“Mette Iversdatter’s window was a porthole on the winter sky.” With this spare, vivid image, Larry Woiwode brings us into the simple and anxious rhythms of life for a Norwegian farm girl in the first decade of the twentieth century. Christmas Eve falls in the midst of deprivation as Mette’s family prepares to journey to her grandparents’ farm for Christmas. When her father fails to bag a big deer on the journey, they arrive, like everyone else, almost empty-handed. Yet despite frustration and disappointment, this extended family combines their meager resources to create an unexpected marvel of a meal that transforms the family’s Christmas.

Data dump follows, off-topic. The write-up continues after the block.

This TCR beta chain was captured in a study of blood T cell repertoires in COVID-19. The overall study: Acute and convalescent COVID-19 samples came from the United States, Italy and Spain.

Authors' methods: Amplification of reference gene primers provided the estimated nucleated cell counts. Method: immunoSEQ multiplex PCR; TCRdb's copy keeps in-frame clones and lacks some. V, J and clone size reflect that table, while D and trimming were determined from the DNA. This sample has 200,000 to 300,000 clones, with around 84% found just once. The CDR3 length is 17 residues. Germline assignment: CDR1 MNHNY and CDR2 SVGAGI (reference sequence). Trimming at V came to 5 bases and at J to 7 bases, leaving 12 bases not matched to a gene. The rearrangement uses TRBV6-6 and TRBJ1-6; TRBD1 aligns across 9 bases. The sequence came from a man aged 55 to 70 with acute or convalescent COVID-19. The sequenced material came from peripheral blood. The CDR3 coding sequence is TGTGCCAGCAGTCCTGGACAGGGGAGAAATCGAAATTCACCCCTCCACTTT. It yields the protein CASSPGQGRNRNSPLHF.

Sharply observed and crisply written, Woiwode’s story throbs with truths known to human hearts in any century. He carefully renders the hesitant hopes of a child, the aching disappointments and steady perseverance of her elders, and the surprise of beauty and joy. That prayers may yet be answered—that the provision may be greater even than the promise—is a truth for Christmas and always.
Novelist Woiwode tells a small tale, timeless as a folktale or myth, in his distinctive voice. An extended family in rural Norway gathers for Christmas in the first decade of the 20th century. Times have been hard, and little can be brought to the family celebration. But flour and milk from one visitor, sugar from another, and potatoes from a third make a rich treat for the family. This is a folksy departure from the standard holiday fare, one that illuminates Norwegian cultural roots, family ways, and the generous hope that is the gift of Christmas. All ages.